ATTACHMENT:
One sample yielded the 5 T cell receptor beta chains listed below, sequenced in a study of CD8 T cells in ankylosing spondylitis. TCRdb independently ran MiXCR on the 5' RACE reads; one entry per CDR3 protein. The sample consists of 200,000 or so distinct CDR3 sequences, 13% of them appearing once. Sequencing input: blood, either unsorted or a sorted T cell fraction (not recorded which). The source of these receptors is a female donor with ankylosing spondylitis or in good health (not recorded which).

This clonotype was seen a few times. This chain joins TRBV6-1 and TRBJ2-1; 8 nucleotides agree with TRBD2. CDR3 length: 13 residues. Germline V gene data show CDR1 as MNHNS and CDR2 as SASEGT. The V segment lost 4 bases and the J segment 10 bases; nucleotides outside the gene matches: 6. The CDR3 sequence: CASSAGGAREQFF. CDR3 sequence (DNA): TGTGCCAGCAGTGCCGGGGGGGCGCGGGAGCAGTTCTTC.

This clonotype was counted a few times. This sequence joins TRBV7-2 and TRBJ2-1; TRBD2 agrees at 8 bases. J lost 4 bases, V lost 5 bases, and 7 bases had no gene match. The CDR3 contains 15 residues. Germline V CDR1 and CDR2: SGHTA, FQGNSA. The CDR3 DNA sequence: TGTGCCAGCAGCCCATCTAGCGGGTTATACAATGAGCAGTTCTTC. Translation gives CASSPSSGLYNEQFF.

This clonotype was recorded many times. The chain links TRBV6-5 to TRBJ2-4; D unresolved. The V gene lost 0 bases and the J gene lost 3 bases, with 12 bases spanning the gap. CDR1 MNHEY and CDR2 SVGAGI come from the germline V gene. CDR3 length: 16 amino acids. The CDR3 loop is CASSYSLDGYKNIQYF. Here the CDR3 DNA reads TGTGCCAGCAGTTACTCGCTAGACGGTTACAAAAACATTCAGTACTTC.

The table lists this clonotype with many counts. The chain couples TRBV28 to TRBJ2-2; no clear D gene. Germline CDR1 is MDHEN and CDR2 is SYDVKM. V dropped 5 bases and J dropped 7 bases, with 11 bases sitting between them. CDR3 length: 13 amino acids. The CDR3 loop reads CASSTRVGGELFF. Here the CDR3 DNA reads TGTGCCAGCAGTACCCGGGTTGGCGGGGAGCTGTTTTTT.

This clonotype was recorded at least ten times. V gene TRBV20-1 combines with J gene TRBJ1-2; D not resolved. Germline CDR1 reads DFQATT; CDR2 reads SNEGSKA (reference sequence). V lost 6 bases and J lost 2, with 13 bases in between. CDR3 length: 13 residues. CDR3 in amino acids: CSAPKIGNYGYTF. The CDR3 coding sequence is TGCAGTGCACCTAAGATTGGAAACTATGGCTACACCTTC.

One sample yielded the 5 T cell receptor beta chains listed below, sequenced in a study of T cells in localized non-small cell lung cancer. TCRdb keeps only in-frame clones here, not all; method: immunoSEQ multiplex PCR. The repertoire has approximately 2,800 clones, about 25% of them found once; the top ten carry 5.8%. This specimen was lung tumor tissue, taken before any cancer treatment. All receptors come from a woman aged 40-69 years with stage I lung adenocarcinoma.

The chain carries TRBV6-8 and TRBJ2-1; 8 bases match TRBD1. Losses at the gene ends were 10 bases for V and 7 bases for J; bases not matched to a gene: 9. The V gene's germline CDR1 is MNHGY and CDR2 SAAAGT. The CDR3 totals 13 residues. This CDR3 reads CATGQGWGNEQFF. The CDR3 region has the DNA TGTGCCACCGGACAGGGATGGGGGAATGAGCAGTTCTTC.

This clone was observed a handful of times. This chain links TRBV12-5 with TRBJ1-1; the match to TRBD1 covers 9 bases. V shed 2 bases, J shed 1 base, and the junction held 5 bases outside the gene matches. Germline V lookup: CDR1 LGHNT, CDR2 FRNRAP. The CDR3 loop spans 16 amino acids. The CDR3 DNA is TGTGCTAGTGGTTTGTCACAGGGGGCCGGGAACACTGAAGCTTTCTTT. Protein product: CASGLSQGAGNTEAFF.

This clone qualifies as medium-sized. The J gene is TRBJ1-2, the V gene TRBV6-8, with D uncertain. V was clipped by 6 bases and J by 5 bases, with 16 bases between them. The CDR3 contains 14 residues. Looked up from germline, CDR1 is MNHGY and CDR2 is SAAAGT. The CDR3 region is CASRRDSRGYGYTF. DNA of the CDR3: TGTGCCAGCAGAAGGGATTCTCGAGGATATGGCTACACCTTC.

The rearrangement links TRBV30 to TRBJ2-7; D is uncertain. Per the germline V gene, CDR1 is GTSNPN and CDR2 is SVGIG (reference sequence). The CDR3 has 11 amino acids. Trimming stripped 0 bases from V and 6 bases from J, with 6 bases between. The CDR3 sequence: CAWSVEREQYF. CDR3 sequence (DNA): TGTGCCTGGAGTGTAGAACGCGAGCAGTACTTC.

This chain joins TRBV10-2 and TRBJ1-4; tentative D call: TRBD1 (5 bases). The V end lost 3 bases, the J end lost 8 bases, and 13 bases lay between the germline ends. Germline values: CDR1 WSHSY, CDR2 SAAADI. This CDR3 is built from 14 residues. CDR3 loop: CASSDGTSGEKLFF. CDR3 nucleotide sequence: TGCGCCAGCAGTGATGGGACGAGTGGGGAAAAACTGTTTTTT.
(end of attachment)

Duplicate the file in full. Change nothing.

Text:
One sample yielded the 5 T cell receptor beta chains listed below, sequenced in a study of CD8 T cells in ankylosing spondylitis. TCRdb independently ran MiXCR on the 5' RACE reads; one entry per CDR3 protein. The sample consists of 200,000 or so distinct CDR3 sequences, 13% of them appearing once. Sequencing input: blood, either unsorted or a sorted T cell fraction (not recorded which). The source of these receptors is a female donor with ankylosing spondylitis or in good health (not recorded which).

This clonotype was seen a few times. This chain joins TRBV6-1 and TRBJ2-1; 8 nucleotides agree with TRBD2. CDR3 length: 13 residues. Germline V gene data show CDR1 as MNHNS and CDR2 as SASEGT. The V segment lost 4 bases and the J segment 10 bases; nucleotides outside the gene matches: 6. The CDR3 sequence: CASSAGGAREQFF. CDR3 sequence (DNA): TGTGCCAGCAGTGCCGGGGGGGCGCGGGAGCAGTTCTTC.

This clonotype was counted a few times. This sequence joins TRBV7-2 and TRBJ2-1; TRBD2 agrees at 8 bases. J lost 4 bases, V lost 5 bases, and 7 bases had no gene match. The CDR3 contains 15 residues. Germline V CDR1 and CDR2: SGHTA, FQGNSA. The CDR3 DNA sequence: TGTGCCAGCAGCCCATCTAGCGGGTTATACAATGAGCAGTTCTTC. Translation gives CASSPSSGLYNEQFF.

This clonotype was recorded many times. The chain links TRBV6-5 to TRBJ2-4; D unresolved. The V gene lost 0 bases and the J gene lost 3 bases, with 12 bases spanning the gap. CDR1 MNHEY and CDR2 SVGAGI come from the germline V gene. CDR3 length: 16 amino acids. The CDR3 loop is CASSYSLDGYKNIQYF. Here the CDR3 DNA reads TGTGCCAGCAGTTACTCGCTAGACGGTTACAAAAACATTCAGTACTTC.

The table lists this clonotype with many counts. The chain couples TRBV28 to TRBJ2-2; no clear D gene. Germline CDR1 is MDHEN and CDR2 is SYDVKM. V dropped 5 bases and J dropped 7 bases, with 11 bases sitting between them. CDR3 length: 13 amino acids. The CDR3 loop reads CASSTRVGGELFF. Here the CDR3 DNA reads TGTGCCAGCAGTACCCGGGTTGGCGGGGAGCTGTTTTTT.

This clonotype was recorded at least ten times. V gene TRBV20-1 combines with J gene TRBJ1-2; D not resolved. Germline CDR1 reads DFQATT; CDR2 reads SNEGSKA (reference sequence). V lost 6 bases and J lost 2, with 13 bases in between. CDR3 length: 13 residues. CDR3 in amino acids: CSAPKIGNYGYTF. The CDR3 coding sequence is TGCAGTGCACCTAAGATTGGAAACTATGGCTACACCTTC.

One sample yielded the 5 T cell receptor beta chains listed below, sequenced in a study of T cells in localized non-small cell lung cancer. TCRdb keeps only in-frame clones here, not all; method: immunoSEQ multiplex PCR. The repertoire has approximately 2,800 clones, about 25% of them found once; the top ten carry 5.8%. This specimen was lung tumor tissue, taken before any cancer treatment. All receptors come from a woman aged 40-69 years with stage I lung adenocarcinoma.

The chain carries TRBV6-8 and TRBJ2-1; 8 bases match TRBD1. Losses at the gene ends were 10 bases for V and 7 bases for J; bases not matched to a gene: 9. The V gene's germline CDR1 is MNHGY and CDR2 SAAAGT. The CDR3 totals 13 residues. This CDR3 reads CATGQGWGNEQFF. The CDR3 region has the DNA TGTGCCACCGGACAGGGATGGGGGAATGAGCAGTTCTTC.

This clone was observed a handful of times. This chain links TRBV12-5 with TRBJ1-1; the match to TRBD1 covers 9 bases. V shed 2 bases, J shed 1 base, and the junction held 5 bases outside the gene matches. Germline V lookup: CDR1 LGHNT, CDR2 FRNRAP. The CDR3 loop spans 16 amino acids. The CDR3 DNA is TGTGCTAGTGGTTTGTCACAGGGGGCCGGGAACACTGAAGCTTTCTTT. Protein product: CASGLSQGAGNTEAFF.

This clone qualifies as medium-sized. The J gene is TRBJ1-2, the V gene TRBV6-8, with D uncertain. V was clipped by 6 bases and J by 5 bases, with 16 bases between them. The CDR3 contains 14 residues. Looked up from germline, CDR1 is MNHGY and CDR2 is SAAAGT. The CDR3 region is CASRRDSRGYGYTF. DNA of the CDR3: TGTGCCAGCAGAAGGGATTCTCGAGGATATGGCTACACCTTC.

The rearrangement links TRBV30 to TRBJ2-7; D is uncertain. Per the germline V gene, CDR1 is GTSNPN and CDR2 is SVGIG (reference sequence). The CDR3 has 11 amino acids. Trimming stripped 0 bases from V and 6 bases from J, with 6 bases between. The CDR3 sequence: CAWSVEREQYF. CDR3 sequence (DNA): TGTGCCTGGAGTGTAGAACGCGAGCAGTACTTC.

This chain joins TRBV10-2 and TRBJ1-4; tentative D call: TRBD1 (5 bases). The V end lost 3 bases, the J end lost 8 bases, and 13 bases lay between the germline ends. Germline values: CDR1 WSHSY, CDR2 SAAADI. This CDR3 is built from 14 residues. CDR3 loop: CASSDGTSGEKLFF. CDR3 nucleotide sequence: TGCGCCAGCAGTGATGGGACGAGTGGGGAAAAACTGTTTTTT.